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89th AS pilot honored with hall of fame induction

Maj. Andrew Pierce, flight commander and C-17 instructor pilot, 89th Airlift Squadron, will be inducted into the Ohio State University Athletics Hall of Fame on Sept. 6, 2019 in Columbus, Ohio, for his athletic accomplishments.

Maj. Andrew Pierce, flight commander and C-17 instructor pilot, 89th Airlift Squadron, will be inducted into the Ohio State University Athletics Hall of Fame on Sept. 6, 2019 in Columbus, Ohio, for his athletic accomplishments. An OSU alumnus, Pierce is being honored for his men’s track and field accolades, joining the approximately 450 other athletes, coaches and administrators inducted since the hall’s 1977 inception. (Courtesy photo)

Maj. Andrew Pierce, flight commander and C-17 instructor pilot, 89th Airlift Squadron, will be inducted into the Ohio State University Athletics Hall of Fame on Sept. 6, 2019 in Columbus, Ohio, for his athletic accomplishments.

Maj. Andrew Pierce, flight commander and C-17 instructor pilot, 89th Airlift Squadron, will be inducted into the Ohio State University Athletics Hall of Fame on Sept. 6, 2019 in Columbus, Ohio, for his athletic accomplishments. An OSU alumnus, Pierce is being honored for his men’s track and field accolades, joining the approximately 450 other athletes, coaches and administrators inducted since the hall’s 1977 inception. (U.S. Air Force illustration/Staff Sgt. Darrell Sydnor)

WRIGHT-PATTERSON AIR FORCE BASE, Ohio --

Maj. Andrew Pierce, flight commander and C-17 instructor pilot, 89th Airlift Squadron, will be inducted into the Ohio State University Athletics Hall of Fame on Sept. 6, 2019 in Columbus, Ohio, for his athletic accomplishments. An OSU alumnus, Pierce is being honored for his men’s track and field accolades, joining the approximately 450 other athletes, coaches and administrators inducted since the hall’s 1977 inception.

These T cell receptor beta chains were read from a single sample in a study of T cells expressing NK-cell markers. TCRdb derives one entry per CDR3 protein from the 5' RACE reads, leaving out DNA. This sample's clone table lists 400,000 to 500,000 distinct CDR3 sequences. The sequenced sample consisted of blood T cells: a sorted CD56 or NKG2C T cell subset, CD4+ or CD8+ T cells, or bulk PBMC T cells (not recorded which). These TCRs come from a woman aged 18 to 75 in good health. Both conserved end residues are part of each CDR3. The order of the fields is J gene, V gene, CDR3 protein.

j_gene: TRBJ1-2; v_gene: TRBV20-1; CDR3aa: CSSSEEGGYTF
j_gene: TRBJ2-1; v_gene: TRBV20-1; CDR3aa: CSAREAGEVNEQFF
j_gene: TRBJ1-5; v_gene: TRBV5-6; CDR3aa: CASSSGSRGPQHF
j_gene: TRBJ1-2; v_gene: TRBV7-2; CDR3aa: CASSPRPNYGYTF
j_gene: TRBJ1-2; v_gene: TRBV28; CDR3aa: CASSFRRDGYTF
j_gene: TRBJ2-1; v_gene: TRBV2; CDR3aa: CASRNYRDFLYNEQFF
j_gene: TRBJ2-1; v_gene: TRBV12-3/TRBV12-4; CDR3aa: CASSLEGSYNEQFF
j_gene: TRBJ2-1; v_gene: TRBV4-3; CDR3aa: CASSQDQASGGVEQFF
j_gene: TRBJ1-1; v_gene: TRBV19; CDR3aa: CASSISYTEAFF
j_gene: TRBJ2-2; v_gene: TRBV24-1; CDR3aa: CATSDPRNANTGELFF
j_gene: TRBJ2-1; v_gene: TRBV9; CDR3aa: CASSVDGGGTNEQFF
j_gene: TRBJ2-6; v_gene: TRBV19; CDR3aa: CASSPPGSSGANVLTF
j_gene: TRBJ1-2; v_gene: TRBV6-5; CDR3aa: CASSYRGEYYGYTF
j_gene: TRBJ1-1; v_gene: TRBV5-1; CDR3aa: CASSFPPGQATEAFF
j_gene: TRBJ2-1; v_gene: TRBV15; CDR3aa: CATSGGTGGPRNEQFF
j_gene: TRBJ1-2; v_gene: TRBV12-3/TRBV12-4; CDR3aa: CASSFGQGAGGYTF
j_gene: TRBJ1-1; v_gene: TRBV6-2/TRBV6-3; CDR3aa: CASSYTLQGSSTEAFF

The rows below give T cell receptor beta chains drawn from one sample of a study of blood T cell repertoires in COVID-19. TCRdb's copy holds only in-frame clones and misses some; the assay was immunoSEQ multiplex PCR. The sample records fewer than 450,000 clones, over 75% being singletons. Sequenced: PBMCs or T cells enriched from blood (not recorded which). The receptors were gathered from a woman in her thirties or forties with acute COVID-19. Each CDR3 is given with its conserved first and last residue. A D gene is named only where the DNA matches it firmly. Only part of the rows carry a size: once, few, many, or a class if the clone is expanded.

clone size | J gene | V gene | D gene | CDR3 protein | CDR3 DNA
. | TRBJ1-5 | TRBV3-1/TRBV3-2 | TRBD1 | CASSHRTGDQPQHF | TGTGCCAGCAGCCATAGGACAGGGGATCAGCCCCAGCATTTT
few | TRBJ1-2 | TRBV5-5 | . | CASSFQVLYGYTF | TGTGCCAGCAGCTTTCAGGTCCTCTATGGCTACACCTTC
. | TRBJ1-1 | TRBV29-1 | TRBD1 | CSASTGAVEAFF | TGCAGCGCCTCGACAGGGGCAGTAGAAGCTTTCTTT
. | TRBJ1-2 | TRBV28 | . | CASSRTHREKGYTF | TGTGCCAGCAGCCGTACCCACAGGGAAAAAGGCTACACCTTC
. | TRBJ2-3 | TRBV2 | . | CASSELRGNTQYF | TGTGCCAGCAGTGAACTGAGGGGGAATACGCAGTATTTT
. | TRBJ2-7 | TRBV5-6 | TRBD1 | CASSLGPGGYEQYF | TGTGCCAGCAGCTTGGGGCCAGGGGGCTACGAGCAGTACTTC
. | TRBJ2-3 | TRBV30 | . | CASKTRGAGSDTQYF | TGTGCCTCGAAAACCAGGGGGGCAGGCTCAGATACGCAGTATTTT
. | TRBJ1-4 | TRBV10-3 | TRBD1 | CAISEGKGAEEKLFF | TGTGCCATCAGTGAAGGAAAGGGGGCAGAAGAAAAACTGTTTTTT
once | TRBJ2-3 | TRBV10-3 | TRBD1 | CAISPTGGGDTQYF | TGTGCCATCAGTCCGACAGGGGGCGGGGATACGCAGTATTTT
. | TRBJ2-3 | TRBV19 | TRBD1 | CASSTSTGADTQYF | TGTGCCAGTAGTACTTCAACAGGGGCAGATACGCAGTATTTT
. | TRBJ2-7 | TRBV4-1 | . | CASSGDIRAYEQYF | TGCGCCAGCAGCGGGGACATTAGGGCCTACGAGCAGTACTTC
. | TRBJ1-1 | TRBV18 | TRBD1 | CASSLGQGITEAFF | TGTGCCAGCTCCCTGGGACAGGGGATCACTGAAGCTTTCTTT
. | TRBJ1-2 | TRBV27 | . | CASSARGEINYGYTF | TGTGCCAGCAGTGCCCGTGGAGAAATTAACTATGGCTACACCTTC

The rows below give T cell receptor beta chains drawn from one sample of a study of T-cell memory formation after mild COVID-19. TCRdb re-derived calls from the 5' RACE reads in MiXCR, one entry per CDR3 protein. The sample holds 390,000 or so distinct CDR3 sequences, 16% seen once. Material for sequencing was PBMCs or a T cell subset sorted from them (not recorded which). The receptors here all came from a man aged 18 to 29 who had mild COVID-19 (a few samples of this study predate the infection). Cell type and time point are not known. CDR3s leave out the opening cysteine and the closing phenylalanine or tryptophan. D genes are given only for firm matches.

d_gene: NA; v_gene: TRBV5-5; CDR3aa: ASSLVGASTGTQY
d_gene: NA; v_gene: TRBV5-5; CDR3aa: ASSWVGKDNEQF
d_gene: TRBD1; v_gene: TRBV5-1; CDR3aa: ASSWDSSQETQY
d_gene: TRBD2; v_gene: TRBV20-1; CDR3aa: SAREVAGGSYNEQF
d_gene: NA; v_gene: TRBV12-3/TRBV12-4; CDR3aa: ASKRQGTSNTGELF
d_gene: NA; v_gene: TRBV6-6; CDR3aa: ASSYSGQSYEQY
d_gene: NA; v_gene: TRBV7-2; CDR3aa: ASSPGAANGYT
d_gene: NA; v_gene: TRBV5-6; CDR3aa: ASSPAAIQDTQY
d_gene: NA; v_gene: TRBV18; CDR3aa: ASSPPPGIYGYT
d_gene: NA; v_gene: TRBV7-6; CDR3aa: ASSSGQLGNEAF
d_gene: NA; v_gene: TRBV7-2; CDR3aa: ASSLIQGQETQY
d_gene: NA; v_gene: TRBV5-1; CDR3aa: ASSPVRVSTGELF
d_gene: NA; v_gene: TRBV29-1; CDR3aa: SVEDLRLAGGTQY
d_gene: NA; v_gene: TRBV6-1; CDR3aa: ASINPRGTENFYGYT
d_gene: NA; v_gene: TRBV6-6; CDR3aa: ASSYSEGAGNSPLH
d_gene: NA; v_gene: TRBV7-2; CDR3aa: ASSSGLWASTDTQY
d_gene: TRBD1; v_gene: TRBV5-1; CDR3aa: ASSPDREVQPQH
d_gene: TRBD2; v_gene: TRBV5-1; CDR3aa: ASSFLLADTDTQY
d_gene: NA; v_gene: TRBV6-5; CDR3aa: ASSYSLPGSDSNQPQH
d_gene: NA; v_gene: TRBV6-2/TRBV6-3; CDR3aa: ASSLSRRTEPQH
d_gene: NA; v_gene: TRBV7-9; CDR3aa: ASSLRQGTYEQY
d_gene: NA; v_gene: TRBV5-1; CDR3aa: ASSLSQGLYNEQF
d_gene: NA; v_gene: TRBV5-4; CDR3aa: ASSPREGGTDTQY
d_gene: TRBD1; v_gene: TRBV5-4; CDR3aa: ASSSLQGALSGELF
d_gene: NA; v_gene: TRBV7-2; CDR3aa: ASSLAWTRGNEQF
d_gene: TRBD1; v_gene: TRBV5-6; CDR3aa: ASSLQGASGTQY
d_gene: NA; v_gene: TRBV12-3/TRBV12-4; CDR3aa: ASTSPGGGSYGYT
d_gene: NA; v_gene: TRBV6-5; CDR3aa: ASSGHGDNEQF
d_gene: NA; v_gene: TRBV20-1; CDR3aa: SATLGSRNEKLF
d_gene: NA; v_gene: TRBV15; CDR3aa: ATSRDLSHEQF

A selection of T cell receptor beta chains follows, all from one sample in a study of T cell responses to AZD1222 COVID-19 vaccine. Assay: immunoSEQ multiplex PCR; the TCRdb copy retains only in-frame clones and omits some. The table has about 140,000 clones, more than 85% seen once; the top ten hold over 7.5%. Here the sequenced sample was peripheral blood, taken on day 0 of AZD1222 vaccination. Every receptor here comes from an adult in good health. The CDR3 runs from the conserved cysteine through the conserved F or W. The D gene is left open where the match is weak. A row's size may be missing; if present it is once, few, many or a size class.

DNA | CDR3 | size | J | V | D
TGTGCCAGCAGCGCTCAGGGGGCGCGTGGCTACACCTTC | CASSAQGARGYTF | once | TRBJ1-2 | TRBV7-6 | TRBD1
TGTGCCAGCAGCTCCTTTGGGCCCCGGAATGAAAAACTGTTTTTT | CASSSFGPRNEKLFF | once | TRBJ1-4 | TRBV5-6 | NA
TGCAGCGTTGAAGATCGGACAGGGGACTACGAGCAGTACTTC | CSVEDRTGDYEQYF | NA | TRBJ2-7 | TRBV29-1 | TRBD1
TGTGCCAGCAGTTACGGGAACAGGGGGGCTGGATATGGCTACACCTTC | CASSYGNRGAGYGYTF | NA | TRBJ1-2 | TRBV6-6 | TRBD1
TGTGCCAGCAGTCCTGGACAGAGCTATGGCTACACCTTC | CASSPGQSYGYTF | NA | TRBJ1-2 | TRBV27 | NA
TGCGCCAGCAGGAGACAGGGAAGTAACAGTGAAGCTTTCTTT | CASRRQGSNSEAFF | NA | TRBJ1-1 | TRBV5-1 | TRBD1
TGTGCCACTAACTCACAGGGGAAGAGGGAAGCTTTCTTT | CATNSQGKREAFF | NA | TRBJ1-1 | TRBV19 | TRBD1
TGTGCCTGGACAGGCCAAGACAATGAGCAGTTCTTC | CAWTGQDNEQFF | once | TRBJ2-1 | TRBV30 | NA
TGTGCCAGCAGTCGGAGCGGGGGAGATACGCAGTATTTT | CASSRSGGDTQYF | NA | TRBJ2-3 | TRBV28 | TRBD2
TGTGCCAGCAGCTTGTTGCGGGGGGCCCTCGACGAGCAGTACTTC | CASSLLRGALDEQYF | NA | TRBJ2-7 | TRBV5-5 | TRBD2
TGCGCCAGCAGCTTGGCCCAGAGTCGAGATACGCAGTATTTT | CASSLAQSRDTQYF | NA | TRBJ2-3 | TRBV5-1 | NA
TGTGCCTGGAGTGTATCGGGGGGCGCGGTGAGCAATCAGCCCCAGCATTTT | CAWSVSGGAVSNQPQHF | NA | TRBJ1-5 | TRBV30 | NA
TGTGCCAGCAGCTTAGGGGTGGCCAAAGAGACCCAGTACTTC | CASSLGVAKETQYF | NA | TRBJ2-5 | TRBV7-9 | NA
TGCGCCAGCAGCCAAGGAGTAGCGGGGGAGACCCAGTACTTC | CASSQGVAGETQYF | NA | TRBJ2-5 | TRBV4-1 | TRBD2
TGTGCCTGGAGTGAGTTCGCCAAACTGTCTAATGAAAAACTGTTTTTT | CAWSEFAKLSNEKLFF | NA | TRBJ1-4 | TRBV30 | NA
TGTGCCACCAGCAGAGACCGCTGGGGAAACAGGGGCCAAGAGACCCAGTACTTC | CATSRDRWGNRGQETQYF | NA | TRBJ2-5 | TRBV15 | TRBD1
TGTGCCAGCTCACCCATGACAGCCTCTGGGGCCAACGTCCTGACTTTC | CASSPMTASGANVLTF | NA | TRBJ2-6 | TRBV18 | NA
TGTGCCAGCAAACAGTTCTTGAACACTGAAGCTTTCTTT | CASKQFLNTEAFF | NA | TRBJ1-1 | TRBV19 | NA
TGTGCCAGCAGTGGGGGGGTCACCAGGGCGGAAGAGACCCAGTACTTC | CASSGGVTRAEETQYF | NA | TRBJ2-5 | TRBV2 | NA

At the height of his athletic career, Pierce could run 400 meters (equivalent to one lap on a quarter-mile track) in 45 seconds. Throughout college, he placed numerous times in Big 10 competitions, became a member of the U.S. team for the World University Games, and competed in the 2000 Olympic team trials.

“The way I was raised, no matter what you do, you work hard at it and do your best, but stay humble,” Pierce said.

A Yellow Springs native, Pierce remembers driving by Wright-Patterson Air Force Base as a child. In high school, he played varsity basketball and ran track, leading to the offer of a full scholarship to attend Ohio State University, running track.

While a student there, he met his now-wife and majored in aviation aircraft systems.

“I always wanted to fly airplanes,” he recalled. “That was always the end goal.”

In 2001, he earned two gold medals at the World University Games in Beijing, then graduated later that year.

 “After college, I signed a three year contract to run professionally for Adidas. I was a flight instructor for Ohio State in the mornings, and in the afternoons, I ran,” he said. “It was the best of both worlds.”

Pierce says that running for Adidas helped satiate the travel bug in him. He competed in Canada, Cuba, China, France and Trinidad and Tobago.

“Each day, I found myself running around Ohio State’s campus, looking up at the planes flying overhead and knowing that should be me up there,” he said.

It was time for a change. He called his Adidas agent in 2003, thanked him for the experience, and told him he no longer wanted to run competitively.

“I enjoyed that season of my life, but after a while, my heart wasn’t in it anymore,” Pierce said.

He commissioned through Officer Training School in 2005, joining the 89th Airlift Squadron. He also took a job flying for Delta Airlines in 2014.

“My mindset is, ‘I’m going to do the best I can while this chapter is open, and when it’s done, I’m going to close out that chapter with no regrets.’ I try to pass that message on to my kids, too,” Pierce said.

He and his wife have two daughters and two sons. His eldest child will be a freshman at Ohio State this fall, the recipient of a partial academic scholarship.

“Whatever you do, be passionate about it,” Pierce said.